There is that special moment on the beach each morning when the Sun explodes out of the sea and the sky lights up in the colors of flame. It is easy then to imagine how those who lived on the shores of the Aegean Sea came to the conclusion that the world was made of earth, water, air and fire.
Four elements that in their mixing gave us cold/wet, cold/dry, hot/wet, hot/dry, and, by extension, all the other qualities and compounds of existence, including our own bodies with their various humours. It was an ingenious concept and served well for two thousand years.
As it turned out, the elements of the world are not four, but ninety-two. Still, a smallish number will serve me well on the beach at sunrise. Hydrogen for the Sun. Nitrogen and oxygen for the air. Hydrogen and oxygen for the water (ok, add some sodium and chlorine for the salt). Calcium, carbon and oxygen for the sand. And with these elements you also have the better part of me. So the Greeks in their search for simplicity were not so far off the mark.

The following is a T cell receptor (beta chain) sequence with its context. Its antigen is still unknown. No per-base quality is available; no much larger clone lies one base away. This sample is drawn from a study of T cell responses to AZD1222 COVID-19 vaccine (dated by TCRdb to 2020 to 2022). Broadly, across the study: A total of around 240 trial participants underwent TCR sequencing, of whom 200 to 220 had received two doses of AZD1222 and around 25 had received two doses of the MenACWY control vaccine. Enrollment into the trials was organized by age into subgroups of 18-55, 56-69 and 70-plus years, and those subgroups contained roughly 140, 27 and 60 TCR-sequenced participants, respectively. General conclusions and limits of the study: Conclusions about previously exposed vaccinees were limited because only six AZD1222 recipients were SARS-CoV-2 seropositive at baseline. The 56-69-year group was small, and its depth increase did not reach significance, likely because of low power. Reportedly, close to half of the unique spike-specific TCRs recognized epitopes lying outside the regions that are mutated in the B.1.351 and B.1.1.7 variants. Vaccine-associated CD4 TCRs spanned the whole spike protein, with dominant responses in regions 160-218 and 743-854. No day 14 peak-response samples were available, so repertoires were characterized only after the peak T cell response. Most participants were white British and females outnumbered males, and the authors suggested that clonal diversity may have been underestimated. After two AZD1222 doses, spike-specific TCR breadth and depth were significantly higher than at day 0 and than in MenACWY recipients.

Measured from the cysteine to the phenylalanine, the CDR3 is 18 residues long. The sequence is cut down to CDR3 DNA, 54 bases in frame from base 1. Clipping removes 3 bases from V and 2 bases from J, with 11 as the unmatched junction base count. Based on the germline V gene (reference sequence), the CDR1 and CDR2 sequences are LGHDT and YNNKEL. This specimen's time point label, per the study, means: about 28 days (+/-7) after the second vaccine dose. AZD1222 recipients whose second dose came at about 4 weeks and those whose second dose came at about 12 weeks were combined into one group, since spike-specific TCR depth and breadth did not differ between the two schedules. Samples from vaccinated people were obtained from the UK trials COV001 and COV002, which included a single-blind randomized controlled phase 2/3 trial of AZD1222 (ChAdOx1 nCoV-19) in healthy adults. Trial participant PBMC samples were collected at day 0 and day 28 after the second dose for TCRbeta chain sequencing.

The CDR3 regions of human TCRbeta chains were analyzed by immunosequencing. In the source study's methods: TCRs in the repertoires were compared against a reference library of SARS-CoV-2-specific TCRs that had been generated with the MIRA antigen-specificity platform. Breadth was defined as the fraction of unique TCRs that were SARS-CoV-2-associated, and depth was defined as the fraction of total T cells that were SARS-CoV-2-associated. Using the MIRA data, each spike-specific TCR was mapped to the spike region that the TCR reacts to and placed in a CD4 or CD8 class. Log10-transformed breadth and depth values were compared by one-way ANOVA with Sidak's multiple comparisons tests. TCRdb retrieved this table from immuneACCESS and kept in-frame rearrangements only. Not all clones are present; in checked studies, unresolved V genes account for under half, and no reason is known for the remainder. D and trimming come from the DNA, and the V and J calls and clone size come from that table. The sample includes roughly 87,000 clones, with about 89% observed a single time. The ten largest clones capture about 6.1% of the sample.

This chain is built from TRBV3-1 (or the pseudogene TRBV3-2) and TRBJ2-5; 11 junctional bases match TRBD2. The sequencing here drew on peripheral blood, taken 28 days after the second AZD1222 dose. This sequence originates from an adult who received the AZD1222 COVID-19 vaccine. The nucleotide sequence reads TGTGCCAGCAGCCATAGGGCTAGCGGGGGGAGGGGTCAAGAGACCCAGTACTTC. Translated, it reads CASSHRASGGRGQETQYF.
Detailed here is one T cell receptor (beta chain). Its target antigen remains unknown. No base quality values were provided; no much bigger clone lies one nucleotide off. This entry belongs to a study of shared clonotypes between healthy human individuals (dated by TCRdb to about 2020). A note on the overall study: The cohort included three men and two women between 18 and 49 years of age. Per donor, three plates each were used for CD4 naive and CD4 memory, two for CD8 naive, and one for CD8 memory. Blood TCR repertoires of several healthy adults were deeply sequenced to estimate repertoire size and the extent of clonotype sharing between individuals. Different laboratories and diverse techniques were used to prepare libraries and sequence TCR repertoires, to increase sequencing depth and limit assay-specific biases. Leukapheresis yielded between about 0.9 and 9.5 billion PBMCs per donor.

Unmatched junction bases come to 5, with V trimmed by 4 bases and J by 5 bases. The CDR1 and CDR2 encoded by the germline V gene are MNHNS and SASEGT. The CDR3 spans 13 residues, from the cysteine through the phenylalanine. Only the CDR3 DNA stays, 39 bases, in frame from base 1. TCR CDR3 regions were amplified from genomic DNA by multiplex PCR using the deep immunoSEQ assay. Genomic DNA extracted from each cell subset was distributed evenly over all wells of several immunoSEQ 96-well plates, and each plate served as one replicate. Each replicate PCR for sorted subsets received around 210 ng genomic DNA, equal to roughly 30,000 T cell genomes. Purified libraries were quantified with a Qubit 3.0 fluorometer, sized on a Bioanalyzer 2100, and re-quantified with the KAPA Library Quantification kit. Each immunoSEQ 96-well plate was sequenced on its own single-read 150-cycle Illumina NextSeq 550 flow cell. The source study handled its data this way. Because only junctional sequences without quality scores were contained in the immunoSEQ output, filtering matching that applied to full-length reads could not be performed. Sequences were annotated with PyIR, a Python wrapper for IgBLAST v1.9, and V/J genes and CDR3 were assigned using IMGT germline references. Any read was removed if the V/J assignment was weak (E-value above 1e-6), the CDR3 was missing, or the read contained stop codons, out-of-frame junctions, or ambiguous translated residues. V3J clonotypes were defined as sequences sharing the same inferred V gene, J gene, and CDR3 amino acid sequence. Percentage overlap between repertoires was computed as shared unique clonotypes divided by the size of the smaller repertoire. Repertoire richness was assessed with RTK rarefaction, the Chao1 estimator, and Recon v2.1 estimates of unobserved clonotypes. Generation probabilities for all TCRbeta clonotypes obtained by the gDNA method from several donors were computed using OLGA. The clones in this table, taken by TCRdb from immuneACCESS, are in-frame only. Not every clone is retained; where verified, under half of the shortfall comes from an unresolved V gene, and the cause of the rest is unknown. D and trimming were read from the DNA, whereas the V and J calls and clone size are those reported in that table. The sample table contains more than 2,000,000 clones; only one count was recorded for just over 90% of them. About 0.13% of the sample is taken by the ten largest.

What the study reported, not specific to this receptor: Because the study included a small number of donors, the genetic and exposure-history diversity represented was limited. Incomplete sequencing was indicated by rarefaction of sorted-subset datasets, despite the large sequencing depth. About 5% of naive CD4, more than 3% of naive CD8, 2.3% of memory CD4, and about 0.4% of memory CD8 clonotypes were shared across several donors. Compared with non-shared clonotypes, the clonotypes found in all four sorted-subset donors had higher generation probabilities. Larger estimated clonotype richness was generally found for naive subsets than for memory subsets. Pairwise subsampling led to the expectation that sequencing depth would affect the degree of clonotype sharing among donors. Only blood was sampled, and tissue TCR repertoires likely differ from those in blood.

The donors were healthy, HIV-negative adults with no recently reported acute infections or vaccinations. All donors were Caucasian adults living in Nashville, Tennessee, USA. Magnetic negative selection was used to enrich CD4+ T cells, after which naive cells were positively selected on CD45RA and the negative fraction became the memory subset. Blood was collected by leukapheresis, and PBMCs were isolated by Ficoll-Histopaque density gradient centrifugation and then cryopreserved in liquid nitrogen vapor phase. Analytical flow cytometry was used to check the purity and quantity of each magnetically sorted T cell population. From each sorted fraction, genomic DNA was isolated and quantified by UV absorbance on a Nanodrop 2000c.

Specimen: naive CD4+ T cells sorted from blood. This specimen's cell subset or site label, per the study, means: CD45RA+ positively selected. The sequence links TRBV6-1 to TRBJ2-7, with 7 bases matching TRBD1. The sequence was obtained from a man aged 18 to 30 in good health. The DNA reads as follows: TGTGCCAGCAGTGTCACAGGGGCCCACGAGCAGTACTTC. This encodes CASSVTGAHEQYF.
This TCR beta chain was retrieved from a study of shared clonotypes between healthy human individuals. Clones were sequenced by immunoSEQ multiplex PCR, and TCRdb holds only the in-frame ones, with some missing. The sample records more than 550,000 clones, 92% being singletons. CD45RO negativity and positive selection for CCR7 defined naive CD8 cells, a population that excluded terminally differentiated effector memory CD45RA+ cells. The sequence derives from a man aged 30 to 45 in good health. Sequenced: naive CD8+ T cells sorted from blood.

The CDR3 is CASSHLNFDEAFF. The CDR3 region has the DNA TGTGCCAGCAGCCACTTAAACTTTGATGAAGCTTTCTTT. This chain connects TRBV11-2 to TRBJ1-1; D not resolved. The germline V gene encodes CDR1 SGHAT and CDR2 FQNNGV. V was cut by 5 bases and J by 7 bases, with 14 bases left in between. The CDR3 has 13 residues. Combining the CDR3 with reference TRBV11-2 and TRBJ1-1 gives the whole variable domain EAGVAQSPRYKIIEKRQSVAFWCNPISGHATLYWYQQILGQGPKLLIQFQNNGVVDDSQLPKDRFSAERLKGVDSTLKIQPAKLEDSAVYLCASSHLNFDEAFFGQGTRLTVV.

And now we wait for the Large Hadron Collider to crank up and take us even deeper into the fundamental building blocks of matter, even close to the stark simplicity of the creation when a universe exploded into existence as even now the Sun explodes from the sea, furious and favorable, and I stop in my tracks, dig my toes into the sand against the wind-blown spray, and recite "Batter my heart four-elemented God...and bend your force, to break, blow, burn and make me new."